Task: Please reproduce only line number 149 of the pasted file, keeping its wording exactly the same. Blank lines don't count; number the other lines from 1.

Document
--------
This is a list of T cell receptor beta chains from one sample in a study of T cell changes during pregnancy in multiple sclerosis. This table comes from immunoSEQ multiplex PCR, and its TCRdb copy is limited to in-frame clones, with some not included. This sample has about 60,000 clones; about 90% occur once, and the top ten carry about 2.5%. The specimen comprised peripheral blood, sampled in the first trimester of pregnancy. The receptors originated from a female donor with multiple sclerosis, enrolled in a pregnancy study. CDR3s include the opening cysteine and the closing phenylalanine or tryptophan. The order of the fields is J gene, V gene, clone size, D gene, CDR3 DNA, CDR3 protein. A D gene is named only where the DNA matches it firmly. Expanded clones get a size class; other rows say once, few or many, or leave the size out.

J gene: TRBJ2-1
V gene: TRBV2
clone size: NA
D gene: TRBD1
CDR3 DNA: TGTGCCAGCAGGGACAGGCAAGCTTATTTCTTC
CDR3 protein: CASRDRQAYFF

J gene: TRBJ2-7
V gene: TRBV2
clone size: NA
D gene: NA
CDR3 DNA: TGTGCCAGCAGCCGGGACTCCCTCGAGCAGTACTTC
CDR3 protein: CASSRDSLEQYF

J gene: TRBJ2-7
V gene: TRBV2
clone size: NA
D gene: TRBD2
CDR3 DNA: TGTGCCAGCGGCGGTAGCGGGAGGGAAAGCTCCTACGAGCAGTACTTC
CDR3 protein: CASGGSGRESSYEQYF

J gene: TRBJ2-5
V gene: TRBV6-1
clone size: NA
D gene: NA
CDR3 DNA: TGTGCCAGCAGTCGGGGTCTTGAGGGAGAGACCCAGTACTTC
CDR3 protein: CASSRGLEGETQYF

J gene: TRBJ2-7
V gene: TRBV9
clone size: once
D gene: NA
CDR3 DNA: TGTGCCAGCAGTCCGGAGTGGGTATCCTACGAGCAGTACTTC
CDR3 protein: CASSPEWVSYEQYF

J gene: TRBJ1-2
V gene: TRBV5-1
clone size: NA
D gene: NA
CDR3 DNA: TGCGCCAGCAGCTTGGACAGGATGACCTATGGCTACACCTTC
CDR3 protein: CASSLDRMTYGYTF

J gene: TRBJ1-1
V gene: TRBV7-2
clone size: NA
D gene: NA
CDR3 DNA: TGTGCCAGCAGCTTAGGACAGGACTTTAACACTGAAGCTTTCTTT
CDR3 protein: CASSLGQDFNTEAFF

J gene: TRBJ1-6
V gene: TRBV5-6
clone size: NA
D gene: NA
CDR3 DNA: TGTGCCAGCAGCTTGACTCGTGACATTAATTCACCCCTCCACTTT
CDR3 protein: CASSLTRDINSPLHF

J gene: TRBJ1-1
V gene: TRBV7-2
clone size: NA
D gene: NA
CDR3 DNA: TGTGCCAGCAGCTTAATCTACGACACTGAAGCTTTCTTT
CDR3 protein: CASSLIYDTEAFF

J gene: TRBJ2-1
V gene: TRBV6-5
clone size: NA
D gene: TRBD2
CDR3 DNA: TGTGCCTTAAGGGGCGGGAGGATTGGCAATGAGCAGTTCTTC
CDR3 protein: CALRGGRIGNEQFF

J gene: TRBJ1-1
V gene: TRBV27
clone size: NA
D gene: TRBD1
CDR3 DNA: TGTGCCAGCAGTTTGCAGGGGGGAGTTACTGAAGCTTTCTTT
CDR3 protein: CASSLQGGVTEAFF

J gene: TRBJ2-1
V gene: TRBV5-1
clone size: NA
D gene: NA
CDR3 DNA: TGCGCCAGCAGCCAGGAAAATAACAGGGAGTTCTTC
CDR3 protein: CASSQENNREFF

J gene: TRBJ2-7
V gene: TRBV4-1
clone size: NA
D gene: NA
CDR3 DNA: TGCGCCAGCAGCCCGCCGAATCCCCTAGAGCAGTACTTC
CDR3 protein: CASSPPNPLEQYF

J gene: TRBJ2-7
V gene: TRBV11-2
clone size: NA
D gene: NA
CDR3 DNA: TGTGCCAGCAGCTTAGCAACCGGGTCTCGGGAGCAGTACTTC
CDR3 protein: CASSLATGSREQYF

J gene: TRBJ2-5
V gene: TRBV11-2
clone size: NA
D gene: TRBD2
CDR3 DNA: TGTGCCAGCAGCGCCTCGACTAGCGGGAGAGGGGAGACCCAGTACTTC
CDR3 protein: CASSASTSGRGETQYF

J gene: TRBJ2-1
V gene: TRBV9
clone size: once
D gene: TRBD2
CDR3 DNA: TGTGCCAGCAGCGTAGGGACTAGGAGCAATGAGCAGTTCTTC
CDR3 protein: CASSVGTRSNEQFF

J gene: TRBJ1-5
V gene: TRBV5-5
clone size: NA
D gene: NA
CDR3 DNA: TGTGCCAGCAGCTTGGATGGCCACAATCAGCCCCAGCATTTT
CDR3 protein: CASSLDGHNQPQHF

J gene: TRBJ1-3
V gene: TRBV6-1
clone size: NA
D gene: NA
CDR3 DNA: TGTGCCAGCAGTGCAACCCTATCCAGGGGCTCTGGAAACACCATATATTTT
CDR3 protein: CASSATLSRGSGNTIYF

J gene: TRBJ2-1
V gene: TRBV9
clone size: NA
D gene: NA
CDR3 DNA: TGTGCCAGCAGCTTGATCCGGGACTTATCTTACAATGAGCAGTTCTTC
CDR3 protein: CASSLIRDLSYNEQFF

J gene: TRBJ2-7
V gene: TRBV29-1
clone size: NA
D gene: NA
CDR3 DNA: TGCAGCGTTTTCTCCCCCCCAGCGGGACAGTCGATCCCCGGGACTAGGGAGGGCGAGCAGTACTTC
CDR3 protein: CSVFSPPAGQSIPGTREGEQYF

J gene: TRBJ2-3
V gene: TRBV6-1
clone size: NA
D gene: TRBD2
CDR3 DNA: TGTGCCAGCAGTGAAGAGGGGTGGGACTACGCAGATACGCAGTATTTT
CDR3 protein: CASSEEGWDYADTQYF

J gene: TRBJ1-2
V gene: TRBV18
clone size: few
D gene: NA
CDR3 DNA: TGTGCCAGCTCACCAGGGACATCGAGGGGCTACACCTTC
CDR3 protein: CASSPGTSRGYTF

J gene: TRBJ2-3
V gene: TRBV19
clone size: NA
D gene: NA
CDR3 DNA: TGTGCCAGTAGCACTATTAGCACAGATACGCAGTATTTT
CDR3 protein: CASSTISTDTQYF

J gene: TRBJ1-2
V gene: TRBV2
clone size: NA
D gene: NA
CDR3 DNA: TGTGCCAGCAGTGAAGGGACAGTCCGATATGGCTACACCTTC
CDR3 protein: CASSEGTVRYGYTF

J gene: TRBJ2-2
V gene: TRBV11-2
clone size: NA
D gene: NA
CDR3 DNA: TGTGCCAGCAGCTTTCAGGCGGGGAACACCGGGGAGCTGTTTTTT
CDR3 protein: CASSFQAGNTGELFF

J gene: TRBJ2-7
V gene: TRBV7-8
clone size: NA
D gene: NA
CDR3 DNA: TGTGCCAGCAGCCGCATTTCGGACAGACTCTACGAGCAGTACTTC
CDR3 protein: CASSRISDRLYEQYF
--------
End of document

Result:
D gene: NA